Literacy Promotion: An Essential Component of Primary Care Pediatric Practice

6/2014

Reading regularly with young children stimulates optimal patterns of brain development and strengthens parent-child relationships at a critical time in child development, which, in turn, builds language, literacy, and social-emotional skills that last a lifetime. Pediatric providers have a unique opportunity to encourage parents to engage in this important and enjoyable activity with their children beginning in infancy. Research has revealed that parents listen and children learn as a result of literacy promotion by pediatricians, which provides a practical and evidence-based opportunity to support early brain development in primary care practice. The American Academy of Pediatrics AAP recommends that pediatric providers promote early literacy development for children beginning in infancy and continuing at least until the age of kindergarten entry by 1 advising all parents that reading aloud with young children can enhance parent-child relationships and prepare young minds to learn language and early literacy skills; 2 counseling all parents about developmentally appropriate shared-reading activities that are enjoyable for children and their parents and offer language-rich exposure to books, pictures, and the written word; 3 providing developmentally appropriate books given at health supervision visits for all high-risk, low-income young children; 4 using a robust spectrum of options to support and promote these efforts; and 5 partnering with other child advocates to influence national messaging and policies that support and promote these key early shared-reading experiences. The AAP supports federal and state funding for children’s books to be provided at pediatric health supervision visits to children at high risk living at or near the poverty threshold and the integration of literacy promotion, an essential component of pediatric primary care, into pediatric resident education. This policy statement is supported by the AAP technical report “School Readiness” and supports the AAP policy statement “Early Childhood Adversity, Toxic Stress, and the Role of the Pediatrician: Translating Developmental Science Into Lifelong Health.”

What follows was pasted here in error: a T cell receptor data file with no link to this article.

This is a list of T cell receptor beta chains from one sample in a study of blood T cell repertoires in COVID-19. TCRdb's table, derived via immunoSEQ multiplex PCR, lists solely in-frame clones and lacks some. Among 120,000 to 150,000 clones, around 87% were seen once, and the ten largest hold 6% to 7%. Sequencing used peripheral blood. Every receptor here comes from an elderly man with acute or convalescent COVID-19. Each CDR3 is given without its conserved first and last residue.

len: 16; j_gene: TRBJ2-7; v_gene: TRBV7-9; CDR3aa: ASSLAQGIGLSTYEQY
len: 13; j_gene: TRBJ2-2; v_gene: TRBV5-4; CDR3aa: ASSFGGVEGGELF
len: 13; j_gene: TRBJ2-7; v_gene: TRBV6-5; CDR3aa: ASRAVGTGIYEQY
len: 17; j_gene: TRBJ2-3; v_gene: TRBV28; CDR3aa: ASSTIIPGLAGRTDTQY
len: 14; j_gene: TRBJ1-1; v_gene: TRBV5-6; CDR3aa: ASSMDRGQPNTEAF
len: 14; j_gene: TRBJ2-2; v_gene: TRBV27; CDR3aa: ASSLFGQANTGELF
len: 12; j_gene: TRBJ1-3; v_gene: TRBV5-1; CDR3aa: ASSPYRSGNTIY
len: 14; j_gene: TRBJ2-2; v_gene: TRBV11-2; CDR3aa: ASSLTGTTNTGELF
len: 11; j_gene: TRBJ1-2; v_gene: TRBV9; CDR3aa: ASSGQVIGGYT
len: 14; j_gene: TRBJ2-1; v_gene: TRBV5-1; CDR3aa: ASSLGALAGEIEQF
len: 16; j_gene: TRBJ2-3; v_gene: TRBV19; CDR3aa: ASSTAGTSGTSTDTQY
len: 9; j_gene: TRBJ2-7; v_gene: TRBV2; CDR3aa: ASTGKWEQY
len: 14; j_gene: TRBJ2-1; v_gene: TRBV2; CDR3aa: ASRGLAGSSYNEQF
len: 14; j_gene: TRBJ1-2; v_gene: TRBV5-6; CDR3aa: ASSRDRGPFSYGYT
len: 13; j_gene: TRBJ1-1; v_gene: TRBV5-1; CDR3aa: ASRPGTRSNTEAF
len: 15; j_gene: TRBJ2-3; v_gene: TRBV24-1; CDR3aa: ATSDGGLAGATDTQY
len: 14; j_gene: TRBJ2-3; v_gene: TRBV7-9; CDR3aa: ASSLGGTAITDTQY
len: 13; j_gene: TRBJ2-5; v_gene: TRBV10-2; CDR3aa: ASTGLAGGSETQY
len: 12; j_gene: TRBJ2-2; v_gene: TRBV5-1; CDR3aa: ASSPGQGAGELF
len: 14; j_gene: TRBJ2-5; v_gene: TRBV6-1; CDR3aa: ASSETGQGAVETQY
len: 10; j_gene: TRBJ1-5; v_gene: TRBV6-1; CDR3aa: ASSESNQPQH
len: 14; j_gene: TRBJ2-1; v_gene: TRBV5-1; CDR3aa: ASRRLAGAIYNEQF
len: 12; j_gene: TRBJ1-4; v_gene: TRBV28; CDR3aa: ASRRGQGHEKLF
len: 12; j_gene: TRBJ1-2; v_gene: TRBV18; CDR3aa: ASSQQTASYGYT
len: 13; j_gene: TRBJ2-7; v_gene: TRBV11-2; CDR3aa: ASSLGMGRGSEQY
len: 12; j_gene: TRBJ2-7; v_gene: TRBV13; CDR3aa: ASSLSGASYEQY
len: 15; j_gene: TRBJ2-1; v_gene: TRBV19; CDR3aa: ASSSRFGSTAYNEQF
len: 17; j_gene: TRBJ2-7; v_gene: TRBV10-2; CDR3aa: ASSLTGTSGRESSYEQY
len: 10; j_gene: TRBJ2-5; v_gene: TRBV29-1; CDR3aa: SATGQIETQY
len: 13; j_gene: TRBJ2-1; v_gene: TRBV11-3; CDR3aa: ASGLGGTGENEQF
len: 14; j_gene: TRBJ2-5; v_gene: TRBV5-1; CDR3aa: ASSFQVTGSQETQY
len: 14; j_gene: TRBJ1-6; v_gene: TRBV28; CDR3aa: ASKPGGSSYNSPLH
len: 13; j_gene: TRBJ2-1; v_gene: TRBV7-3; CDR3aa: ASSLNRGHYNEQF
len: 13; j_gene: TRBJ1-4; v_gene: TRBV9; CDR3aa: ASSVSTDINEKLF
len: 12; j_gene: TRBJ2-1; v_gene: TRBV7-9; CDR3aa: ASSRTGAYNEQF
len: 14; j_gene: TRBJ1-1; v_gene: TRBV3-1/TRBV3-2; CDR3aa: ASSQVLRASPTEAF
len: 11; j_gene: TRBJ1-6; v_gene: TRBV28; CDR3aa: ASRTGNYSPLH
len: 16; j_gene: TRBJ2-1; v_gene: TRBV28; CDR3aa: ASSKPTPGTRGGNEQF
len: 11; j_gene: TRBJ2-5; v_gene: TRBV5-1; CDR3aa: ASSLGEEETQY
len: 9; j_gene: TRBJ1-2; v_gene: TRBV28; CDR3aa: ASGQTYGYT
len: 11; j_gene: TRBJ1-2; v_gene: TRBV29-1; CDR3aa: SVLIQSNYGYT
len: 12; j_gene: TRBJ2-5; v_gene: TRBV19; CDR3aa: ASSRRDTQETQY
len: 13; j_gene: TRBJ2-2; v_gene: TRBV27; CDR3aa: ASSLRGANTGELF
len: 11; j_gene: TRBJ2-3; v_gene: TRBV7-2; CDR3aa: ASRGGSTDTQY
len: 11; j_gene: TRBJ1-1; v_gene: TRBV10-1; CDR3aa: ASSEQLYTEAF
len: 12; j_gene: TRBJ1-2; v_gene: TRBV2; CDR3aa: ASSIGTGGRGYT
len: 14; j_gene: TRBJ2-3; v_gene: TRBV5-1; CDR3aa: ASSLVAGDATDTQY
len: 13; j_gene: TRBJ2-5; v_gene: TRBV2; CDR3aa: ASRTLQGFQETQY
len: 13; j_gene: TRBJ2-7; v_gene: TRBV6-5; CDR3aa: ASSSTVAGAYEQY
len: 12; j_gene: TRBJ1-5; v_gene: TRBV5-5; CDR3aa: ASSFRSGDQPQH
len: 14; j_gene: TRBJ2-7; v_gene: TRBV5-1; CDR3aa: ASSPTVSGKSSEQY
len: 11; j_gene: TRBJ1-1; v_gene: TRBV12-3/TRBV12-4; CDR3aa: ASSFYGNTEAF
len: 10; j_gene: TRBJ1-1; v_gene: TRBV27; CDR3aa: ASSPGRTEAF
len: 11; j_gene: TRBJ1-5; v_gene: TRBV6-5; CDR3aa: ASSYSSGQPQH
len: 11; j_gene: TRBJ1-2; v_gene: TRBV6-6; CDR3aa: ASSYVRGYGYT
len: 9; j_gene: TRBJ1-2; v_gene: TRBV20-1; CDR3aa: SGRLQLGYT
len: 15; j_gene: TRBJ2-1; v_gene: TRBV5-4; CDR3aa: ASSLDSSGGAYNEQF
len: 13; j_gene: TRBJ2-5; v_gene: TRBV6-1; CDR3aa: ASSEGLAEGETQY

Source: American Academy of Pediatrics

Available at: http://pediatrics.aappublications.org/content/early/2014/06/19/peds.2014-1384.abstract

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